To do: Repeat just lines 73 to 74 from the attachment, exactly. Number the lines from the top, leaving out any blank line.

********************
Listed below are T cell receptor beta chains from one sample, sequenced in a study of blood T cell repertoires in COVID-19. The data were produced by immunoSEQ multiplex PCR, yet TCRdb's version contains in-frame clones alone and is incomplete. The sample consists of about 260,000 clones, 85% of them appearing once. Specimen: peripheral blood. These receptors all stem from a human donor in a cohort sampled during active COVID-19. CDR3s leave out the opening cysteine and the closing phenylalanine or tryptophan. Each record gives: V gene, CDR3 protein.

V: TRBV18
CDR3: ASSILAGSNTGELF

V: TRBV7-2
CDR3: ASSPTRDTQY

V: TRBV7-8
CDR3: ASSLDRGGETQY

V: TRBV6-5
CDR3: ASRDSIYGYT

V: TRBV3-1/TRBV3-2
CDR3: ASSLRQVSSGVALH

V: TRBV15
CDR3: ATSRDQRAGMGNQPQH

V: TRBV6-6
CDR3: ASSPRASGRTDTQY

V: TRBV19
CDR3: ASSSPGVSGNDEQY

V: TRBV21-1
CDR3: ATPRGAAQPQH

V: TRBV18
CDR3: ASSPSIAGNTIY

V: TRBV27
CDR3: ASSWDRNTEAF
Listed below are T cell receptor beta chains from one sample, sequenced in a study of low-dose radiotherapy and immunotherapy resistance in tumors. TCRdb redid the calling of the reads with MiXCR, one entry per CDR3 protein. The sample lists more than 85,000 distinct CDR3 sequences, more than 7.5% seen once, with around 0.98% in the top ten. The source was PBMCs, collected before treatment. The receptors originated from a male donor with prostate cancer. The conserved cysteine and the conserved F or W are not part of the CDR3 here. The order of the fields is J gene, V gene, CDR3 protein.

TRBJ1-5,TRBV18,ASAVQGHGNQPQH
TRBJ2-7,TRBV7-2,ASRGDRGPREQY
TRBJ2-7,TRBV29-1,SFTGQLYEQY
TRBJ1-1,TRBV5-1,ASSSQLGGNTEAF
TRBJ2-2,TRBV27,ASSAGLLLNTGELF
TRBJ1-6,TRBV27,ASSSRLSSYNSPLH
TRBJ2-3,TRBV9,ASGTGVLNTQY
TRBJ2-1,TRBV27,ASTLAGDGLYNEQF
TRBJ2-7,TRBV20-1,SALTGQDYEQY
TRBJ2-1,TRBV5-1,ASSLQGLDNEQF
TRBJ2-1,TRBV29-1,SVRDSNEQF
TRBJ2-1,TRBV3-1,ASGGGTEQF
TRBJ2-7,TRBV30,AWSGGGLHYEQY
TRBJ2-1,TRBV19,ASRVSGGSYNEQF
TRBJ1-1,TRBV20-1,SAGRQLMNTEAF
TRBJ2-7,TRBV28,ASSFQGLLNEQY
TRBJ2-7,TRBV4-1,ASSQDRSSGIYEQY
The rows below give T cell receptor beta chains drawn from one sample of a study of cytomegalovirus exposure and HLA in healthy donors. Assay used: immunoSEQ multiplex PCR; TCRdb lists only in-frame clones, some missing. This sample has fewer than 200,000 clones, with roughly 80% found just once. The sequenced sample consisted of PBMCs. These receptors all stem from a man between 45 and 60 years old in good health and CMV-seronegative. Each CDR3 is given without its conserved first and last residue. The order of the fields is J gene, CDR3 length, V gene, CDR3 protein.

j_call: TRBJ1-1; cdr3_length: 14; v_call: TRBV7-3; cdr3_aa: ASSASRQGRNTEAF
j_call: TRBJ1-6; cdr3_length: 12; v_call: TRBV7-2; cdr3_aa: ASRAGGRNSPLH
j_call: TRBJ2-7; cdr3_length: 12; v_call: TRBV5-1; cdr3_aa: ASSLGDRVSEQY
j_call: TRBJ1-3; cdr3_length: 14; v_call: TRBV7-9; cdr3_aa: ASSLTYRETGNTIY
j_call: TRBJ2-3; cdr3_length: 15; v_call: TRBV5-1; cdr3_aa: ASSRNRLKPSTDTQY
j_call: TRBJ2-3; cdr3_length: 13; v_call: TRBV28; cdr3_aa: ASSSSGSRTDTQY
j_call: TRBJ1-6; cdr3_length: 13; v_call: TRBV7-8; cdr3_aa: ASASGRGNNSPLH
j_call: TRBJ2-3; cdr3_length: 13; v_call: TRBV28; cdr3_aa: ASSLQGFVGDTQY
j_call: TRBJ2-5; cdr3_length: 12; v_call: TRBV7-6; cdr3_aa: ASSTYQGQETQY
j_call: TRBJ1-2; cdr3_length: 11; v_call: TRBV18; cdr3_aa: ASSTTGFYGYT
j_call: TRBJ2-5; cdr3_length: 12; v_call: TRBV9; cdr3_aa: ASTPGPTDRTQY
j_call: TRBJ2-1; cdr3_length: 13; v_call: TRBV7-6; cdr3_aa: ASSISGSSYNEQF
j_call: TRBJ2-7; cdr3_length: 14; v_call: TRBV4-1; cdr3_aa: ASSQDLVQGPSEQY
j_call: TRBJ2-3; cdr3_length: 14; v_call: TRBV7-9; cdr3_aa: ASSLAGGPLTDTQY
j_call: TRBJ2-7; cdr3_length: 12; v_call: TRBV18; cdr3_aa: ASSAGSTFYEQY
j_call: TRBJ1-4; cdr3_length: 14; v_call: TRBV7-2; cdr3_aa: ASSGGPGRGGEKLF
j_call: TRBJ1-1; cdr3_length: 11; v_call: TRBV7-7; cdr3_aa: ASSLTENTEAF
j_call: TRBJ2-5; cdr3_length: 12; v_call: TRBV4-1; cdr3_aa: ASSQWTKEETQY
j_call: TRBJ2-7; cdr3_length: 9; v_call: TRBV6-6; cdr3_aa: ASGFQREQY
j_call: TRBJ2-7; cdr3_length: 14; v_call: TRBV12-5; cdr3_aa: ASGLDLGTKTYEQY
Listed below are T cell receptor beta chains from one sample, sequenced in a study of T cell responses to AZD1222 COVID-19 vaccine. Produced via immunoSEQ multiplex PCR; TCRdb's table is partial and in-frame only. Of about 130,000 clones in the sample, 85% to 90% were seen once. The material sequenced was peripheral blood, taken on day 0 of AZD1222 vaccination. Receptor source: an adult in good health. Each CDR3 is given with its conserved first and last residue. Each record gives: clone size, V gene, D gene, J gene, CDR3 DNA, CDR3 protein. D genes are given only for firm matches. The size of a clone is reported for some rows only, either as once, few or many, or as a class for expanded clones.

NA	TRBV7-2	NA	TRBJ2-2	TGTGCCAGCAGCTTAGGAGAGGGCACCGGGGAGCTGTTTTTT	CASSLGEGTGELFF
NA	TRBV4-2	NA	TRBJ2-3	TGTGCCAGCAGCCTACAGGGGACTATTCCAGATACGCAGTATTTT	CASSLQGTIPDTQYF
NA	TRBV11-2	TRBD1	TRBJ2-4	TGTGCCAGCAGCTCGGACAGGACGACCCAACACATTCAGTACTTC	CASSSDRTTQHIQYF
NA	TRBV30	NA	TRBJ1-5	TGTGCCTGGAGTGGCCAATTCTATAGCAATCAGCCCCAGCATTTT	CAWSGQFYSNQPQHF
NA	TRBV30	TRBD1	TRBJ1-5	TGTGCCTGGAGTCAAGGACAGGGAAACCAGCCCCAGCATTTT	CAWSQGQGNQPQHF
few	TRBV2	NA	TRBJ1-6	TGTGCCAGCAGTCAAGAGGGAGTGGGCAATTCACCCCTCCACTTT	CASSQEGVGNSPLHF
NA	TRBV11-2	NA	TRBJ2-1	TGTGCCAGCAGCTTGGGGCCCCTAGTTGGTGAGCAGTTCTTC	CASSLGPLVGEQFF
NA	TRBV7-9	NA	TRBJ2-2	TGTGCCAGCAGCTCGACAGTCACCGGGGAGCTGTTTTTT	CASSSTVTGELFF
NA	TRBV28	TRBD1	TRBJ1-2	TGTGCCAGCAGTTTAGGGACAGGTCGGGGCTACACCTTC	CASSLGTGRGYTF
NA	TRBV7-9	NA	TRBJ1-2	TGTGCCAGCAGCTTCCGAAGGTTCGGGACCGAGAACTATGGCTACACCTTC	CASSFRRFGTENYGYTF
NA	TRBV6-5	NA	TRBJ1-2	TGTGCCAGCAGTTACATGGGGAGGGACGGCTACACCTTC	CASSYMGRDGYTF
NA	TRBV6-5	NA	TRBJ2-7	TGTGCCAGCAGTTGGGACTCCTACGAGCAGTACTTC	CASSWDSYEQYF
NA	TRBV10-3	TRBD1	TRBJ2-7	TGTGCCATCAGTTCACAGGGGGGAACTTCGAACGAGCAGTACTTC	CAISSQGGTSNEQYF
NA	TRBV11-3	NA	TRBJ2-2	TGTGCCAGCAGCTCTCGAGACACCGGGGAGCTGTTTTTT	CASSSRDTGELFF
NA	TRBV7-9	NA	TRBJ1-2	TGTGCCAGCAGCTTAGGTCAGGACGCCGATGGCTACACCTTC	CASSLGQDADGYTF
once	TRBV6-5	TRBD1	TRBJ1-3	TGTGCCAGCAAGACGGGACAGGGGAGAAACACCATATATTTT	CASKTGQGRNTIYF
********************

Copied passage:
NA	TRBV7-9	NA	TRBJ1-2	TGTGCCAGCAGCTTCCGAAGGTTCGGGACCGAGAACTATGGCTACACCTTC	CASSFRRFGTENYGYTF
NA	TRBV6-5	NA	TRBJ1-2	TGTGCCAGCAGTTACATGGGGAGGGACGGCTACACCTTC	CASSYMGRDGYTF